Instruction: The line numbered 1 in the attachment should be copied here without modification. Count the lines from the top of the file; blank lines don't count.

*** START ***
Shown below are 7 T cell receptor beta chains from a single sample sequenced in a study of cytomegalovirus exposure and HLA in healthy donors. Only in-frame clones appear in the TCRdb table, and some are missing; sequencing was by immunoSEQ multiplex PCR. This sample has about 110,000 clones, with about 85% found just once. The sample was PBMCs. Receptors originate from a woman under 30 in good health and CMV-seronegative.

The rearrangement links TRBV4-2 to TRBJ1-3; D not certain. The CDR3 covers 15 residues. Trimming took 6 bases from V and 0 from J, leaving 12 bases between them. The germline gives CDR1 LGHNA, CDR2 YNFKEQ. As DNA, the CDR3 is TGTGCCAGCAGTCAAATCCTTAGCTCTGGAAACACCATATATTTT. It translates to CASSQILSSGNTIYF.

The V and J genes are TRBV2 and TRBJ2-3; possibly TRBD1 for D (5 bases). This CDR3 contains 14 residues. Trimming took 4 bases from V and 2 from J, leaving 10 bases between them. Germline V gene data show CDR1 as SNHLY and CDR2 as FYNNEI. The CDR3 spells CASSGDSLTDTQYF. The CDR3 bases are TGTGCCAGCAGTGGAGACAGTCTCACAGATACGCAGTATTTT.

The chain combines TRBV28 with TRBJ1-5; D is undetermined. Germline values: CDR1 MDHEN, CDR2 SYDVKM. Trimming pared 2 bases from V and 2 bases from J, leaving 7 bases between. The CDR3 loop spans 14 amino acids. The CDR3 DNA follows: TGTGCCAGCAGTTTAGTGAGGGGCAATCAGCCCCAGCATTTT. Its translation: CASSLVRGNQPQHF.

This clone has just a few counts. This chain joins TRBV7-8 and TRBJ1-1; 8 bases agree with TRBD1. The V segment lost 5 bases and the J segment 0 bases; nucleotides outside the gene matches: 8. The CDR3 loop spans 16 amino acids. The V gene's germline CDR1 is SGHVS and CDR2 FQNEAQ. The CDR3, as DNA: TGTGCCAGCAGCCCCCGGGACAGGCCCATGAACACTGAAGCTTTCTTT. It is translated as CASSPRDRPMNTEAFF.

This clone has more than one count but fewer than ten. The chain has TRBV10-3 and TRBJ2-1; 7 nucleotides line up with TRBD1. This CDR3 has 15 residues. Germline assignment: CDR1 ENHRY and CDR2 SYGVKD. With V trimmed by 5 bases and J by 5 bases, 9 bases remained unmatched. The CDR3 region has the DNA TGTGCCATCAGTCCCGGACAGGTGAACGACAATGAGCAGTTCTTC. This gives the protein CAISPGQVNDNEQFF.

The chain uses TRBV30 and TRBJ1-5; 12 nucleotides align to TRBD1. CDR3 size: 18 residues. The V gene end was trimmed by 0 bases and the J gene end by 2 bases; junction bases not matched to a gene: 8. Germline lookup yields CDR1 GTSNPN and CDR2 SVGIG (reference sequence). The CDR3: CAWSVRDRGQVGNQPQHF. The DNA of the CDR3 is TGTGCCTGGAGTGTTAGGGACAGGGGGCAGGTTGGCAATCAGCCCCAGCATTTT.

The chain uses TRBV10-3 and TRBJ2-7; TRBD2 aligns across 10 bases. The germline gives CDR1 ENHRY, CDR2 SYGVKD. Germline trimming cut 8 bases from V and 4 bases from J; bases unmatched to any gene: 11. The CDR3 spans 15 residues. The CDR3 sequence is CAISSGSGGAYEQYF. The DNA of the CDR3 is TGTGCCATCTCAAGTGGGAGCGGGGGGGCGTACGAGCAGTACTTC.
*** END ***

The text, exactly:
Shown below are 7 T cell receptor beta chains from a single sample sequenced in a study of cytomegalovirus exposure and HLA in healthy donors. Only in-frame clones appear in the TCRdb table, and some are missing; sequencing was by immunoSEQ multiplex PCR. This sample has about 110,000 clones, with about 85% found just once. The sample was PBMCs. Receptors originate from a woman under 30 in good health and CMV-seronegative.